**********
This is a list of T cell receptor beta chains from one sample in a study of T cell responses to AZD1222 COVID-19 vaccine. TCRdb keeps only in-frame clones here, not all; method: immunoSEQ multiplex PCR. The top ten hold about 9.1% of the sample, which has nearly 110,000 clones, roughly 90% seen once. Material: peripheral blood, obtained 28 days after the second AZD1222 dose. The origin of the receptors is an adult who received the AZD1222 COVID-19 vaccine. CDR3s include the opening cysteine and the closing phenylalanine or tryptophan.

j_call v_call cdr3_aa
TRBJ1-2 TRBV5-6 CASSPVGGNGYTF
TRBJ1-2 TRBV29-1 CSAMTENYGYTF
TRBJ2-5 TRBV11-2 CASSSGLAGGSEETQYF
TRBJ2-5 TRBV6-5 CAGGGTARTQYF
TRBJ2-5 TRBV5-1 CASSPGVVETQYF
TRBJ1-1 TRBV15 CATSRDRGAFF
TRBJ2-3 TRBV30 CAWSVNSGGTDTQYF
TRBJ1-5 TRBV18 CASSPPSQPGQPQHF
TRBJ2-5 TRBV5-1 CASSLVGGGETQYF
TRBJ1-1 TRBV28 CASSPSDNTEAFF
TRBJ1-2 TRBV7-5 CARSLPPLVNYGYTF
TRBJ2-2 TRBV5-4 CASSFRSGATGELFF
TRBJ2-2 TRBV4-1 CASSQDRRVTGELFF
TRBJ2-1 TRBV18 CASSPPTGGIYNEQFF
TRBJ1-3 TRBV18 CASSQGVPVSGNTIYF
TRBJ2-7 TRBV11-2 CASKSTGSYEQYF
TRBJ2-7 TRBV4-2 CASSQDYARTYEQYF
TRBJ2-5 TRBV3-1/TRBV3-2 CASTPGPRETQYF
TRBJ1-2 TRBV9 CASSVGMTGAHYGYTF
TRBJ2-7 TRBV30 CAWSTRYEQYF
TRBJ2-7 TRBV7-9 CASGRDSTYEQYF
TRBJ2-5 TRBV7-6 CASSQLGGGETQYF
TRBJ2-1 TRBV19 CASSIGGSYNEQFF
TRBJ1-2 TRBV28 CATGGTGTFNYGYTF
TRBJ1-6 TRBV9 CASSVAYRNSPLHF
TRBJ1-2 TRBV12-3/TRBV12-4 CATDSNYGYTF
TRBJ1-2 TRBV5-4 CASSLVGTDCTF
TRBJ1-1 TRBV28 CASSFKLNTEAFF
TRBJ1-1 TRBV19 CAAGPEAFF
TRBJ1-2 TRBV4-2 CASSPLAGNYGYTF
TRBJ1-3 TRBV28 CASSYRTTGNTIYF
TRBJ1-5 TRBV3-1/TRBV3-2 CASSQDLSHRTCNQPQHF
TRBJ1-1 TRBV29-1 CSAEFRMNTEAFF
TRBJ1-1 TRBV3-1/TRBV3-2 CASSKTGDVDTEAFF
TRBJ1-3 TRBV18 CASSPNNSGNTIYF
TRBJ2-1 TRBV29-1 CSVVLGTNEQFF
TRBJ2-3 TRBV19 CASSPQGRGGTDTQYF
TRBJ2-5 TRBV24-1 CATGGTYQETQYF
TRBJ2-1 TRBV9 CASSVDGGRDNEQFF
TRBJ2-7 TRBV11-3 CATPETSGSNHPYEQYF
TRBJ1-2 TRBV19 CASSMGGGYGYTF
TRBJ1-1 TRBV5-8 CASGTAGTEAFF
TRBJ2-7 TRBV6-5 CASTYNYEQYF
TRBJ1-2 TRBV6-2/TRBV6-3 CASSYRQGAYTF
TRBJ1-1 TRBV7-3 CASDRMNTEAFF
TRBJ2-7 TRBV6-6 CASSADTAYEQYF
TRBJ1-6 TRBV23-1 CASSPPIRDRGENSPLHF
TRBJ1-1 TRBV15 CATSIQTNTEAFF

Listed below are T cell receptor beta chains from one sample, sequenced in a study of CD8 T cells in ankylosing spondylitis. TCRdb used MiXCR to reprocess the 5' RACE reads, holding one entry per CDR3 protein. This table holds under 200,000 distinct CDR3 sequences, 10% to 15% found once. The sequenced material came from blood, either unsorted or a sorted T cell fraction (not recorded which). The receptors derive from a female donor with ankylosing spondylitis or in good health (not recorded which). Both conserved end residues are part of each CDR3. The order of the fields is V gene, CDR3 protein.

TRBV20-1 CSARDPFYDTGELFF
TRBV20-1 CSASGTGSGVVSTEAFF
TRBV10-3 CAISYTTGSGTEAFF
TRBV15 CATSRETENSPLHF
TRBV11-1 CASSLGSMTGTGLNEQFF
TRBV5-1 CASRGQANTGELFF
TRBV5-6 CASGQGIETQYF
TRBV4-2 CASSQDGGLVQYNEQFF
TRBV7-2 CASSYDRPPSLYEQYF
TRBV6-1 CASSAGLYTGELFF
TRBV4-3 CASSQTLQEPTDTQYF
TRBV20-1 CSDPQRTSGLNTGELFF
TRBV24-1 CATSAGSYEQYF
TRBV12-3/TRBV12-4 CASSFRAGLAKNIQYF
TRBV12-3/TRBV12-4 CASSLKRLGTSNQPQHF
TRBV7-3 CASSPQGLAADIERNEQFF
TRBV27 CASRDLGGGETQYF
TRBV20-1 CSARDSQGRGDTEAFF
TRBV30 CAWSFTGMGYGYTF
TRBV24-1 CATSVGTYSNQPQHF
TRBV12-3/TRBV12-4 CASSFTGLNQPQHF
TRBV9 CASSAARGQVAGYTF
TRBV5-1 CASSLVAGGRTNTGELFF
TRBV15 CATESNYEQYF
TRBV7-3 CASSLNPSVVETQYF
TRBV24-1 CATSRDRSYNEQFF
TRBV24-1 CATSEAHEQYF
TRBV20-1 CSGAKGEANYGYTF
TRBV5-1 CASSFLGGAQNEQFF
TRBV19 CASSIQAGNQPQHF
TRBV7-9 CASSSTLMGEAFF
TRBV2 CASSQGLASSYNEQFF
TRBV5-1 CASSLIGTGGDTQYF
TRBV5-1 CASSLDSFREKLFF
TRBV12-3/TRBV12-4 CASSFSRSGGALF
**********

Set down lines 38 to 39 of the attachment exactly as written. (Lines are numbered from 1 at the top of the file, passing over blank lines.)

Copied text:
TRBJ2-1 TRBV29-1 CSVVLGTNEQFF
TRBJ2-3 TRBV19 CASSPQGRGGTDTQYF